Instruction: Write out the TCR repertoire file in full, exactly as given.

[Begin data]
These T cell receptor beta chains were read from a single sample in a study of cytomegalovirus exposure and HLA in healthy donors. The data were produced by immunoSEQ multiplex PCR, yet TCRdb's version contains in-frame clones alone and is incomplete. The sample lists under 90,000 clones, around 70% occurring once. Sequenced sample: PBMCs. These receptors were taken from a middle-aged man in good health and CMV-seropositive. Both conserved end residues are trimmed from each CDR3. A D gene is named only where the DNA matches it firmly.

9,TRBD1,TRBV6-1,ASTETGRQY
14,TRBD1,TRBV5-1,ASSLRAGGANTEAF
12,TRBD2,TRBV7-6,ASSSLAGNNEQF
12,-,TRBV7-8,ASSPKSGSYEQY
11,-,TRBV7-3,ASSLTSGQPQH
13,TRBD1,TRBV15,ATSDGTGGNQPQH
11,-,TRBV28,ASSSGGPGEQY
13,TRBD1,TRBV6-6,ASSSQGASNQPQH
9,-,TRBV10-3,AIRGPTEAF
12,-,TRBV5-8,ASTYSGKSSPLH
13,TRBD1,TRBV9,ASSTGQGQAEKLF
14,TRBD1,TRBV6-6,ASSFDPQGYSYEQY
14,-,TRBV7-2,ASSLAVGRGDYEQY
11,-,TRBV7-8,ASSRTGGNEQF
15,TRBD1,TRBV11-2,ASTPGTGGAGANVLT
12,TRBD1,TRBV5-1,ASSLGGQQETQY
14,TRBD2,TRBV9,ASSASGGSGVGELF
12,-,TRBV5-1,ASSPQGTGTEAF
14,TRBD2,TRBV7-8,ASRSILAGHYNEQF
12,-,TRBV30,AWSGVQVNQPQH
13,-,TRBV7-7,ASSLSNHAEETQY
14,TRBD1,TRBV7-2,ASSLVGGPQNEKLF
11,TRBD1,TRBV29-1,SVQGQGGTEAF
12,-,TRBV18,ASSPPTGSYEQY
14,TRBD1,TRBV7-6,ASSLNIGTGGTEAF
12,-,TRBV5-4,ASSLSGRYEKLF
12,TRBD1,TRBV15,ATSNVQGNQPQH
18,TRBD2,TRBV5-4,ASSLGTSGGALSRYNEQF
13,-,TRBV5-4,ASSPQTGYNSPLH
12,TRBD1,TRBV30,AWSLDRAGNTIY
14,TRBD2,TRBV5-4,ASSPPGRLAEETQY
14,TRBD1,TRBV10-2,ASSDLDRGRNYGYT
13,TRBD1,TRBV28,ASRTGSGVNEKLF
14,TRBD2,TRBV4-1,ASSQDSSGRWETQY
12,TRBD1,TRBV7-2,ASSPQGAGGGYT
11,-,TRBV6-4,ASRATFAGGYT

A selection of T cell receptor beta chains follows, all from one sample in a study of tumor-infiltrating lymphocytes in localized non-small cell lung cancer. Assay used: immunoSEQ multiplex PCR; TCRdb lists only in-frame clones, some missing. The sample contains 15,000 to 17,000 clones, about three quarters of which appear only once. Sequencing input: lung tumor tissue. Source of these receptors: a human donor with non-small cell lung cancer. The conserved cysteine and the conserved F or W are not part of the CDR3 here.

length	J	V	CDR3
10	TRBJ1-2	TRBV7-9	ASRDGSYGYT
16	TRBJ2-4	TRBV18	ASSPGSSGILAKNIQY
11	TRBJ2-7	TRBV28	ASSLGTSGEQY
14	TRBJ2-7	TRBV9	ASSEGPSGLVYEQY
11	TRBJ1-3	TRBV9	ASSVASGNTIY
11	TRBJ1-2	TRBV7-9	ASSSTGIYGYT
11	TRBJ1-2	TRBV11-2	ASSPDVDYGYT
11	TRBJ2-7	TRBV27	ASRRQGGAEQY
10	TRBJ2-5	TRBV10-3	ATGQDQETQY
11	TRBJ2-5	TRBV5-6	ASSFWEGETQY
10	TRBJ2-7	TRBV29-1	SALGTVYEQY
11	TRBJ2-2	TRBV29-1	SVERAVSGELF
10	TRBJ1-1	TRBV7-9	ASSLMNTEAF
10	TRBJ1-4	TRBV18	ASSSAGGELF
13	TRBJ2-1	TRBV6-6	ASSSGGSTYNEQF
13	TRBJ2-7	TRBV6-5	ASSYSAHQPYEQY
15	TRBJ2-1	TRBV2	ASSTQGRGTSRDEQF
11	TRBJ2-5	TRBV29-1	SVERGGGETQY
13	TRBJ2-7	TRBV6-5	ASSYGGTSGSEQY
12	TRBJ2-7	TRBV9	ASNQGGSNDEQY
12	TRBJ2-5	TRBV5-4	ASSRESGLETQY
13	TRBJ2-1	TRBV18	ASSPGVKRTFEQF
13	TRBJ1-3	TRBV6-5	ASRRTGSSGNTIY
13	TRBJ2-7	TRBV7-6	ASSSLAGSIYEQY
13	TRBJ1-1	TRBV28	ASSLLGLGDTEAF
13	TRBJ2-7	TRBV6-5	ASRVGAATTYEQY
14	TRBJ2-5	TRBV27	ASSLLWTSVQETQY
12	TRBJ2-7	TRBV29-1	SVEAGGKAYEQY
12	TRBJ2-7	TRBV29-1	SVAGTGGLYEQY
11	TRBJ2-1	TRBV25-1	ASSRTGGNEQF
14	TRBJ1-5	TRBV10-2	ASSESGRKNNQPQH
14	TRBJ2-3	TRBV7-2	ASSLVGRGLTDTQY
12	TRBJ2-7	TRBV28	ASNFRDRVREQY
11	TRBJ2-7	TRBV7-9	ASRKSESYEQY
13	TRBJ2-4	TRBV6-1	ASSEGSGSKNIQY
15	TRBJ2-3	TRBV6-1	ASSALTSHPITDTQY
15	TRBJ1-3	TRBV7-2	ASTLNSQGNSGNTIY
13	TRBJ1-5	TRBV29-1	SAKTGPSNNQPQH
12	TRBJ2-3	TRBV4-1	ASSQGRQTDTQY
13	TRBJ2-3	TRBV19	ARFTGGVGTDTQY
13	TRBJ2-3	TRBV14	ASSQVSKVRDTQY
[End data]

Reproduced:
These T cell receptor beta chains were read from a single sample in a study of cytomegalovirus exposure and HLA in healthy donors. The data were produced by immunoSEQ multiplex PCR, yet TCRdb's version contains in-frame clones alone and is incomplete. The sample lists under 90,000 clones, around 70% occurring once. Sequenced sample: PBMCs. These receptors were taken from a middle-aged man in good health and CMV-seropositive. Both conserved end residues are trimmed from each CDR3. A D gene is named only where the DNA matches it firmly.

9,TRBD1,TRBV6-1,ASTETGRQY
14,TRBD1,TRBV5-1,ASSLRAGGANTEAF
12,TRBD2,TRBV7-6,ASSSLAGNNEQF
12,-,TRBV7-8,ASSPKSGSYEQY
11,-,TRBV7-3,ASSLTSGQPQH
13,TRBD1,TRBV15,ATSDGTGGNQPQH
11,-,TRBV28,ASSSGGPGEQY
13,TRBD1,TRBV6-6,ASSSQGASNQPQH
9,-,TRBV10-3,AIRGPTEAF
12,-,TRBV5-8,ASTYSGKSSPLH
13,TRBD1,TRBV9,ASSTGQGQAEKLF
14,TRBD1,TRBV6-6,ASSFDPQGYSYEQY
14,-,TRBV7-2,ASSLAVGRGDYEQY
11,-,TRBV7-8,ASSRTGGNEQF
15,TRBD1,TRBV11-2,ASTPGTGGAGANVLT
12,TRBD1,TRBV5-1,ASSLGGQQETQY
14,TRBD2,TRBV9,ASSASGGSGVGELF
12,-,TRBV5-1,ASSPQGTGTEAF
14,TRBD2,TRBV7-8,ASRSILAGHYNEQF
12,-,TRBV30,AWSGVQVNQPQH
13,-,TRBV7-7,ASSLSNHAEETQY
14,TRBD1,TRBV7-2,ASSLVGGPQNEKLF
11,TRBD1,TRBV29-1,SVQGQGGTEAF
12,-,TRBV18,ASSPPTGSYEQY
14,TRBD1,TRBV7-6,ASSLNIGTGGTEAF
12,-,TRBV5-4,ASSLSGRYEKLF
12,TRBD1,TRBV15,ATSNVQGNQPQH
18,TRBD2,TRBV5-4,ASSLGTSGGALSRYNEQF
13,-,TRBV5-4,ASSPQTGYNSPLH
12,TRBD1,TRBV30,AWSLDRAGNTIY
14,TRBD2,TRBV5-4,ASSPPGRLAEETQY
14,TRBD1,TRBV10-2,ASSDLDRGRNYGYT
13,TRBD1,TRBV28,ASRTGSGVNEKLF
14,TRBD2,TRBV4-1,ASSQDSSGRWETQY
12,TRBD1,TRBV7-2,ASSPQGAGGGYT
11,-,TRBV6-4,ASRATFAGGYT

A selection of T cell receptor beta chains follows, all from one sample in a study of tumor-infiltrating lymphocytes in localized non-small cell lung cancer. Assay used: immunoSEQ multiplex PCR; TCRdb lists only in-frame clones, some missing. The sample contains 15,000 to 17,000 clones, about three quarters of which appear only once. Sequencing input: lung tumor tissue. Source of these receptors: a human donor with non-small cell lung cancer. The conserved cysteine and the conserved F or W are not part of the CDR3 here.

length	J	V	CDR3
10	TRBJ1-2	TRBV7-9	ASRDGSYGYT
16	TRBJ2-4	TRBV18	ASSPGSSGILAKNIQY
11	TRBJ2-7	TRBV28	ASSLGTSGEQY
14	TRBJ2-7	TRBV9	ASSEGPSGLVYEQY
11	TRBJ1-3	TRBV9	ASSVASGNTIY
11	TRBJ1-2	TRBV7-9	ASSSTGIYGYT
11	TRBJ1-2	TRBV11-2	ASSPDVDYGYT
11	TRBJ2-7	TRBV27	ASRRQGGAEQY
10	TRBJ2-5	TRBV10-3	ATGQDQETQY
11	TRBJ2-5	TRBV5-6	ASSFWEGETQY
10	TRBJ2-7	TRBV29-1	SALGTVYEQY
11	TRBJ2-2	TRBV29-1	SVERAVSGELF
10	TRBJ1-1	TRBV7-9	ASSLMNTEAF
10	TRBJ1-4	TRBV18	ASSSAGGELF
13	TRBJ2-1	TRBV6-6	ASSSGGSTYNEQF
13	TRBJ2-7	TRBV6-5	ASSYSAHQPYEQY
15	TRBJ2-1	TRBV2	ASSTQGRGTSRDEQF
11	TRBJ2-5	TRBV29-1	SVERGGGETQY
13	TRBJ2-7	TRBV6-5	ASSYGGTSGSEQY
12	TRBJ2-7	TRBV9	ASNQGGSNDEQY
12	TRBJ2-5	TRBV5-4	ASSRESGLETQY
13	TRBJ2-1	TRBV18	ASSPGVKRTFEQF
13	TRBJ1-3	TRBV6-5	ASRRTGSSGNTIY
13	TRBJ2-7	TRBV7-6	ASSSLAGSIYEQY
13	TRBJ1-1	TRBV28	ASSLLGLGDTEAF
13	TRBJ2-7	TRBV6-5	ASRVGAATTYEQY
14	TRBJ2-5	TRBV27	ASSLLWTSVQETQY
12	TRBJ2-7	TRBV29-1	SVEAGGKAYEQY
12	TRBJ2-7	TRBV29-1	SVAGTGGLYEQY
11	TRBJ2-1	TRBV25-1	ASSRTGGNEQF
14	TRBJ1-5	TRBV10-2	ASSESGRKNNQPQH
14	TRBJ2-3	TRBV7-2	ASSLVGRGLTDTQY
12	TRBJ2-7	TRBV28	ASNFRDRVREQY
11	TRBJ2-7	TRBV7-9	ASRKSESYEQY
13	TRBJ2-4	TRBV6-1	ASSEGSGSKNIQY
15	TRBJ2-3	TRBV6-1	ASSALTSHPITDTQY
15	TRBJ1-3	TRBV7-2	ASTLNSQGNSGNTIY
13	TRBJ1-5	TRBV29-1	SAKTGPSNNQPQH
12	TRBJ2-3	TRBV4-1	ASSQGRQTDTQY
13	TRBJ2-3	TRBV19	ARFTGGVGTDTQY
13	TRBJ2-3	TRBV14	ASSQVSKVRDTQY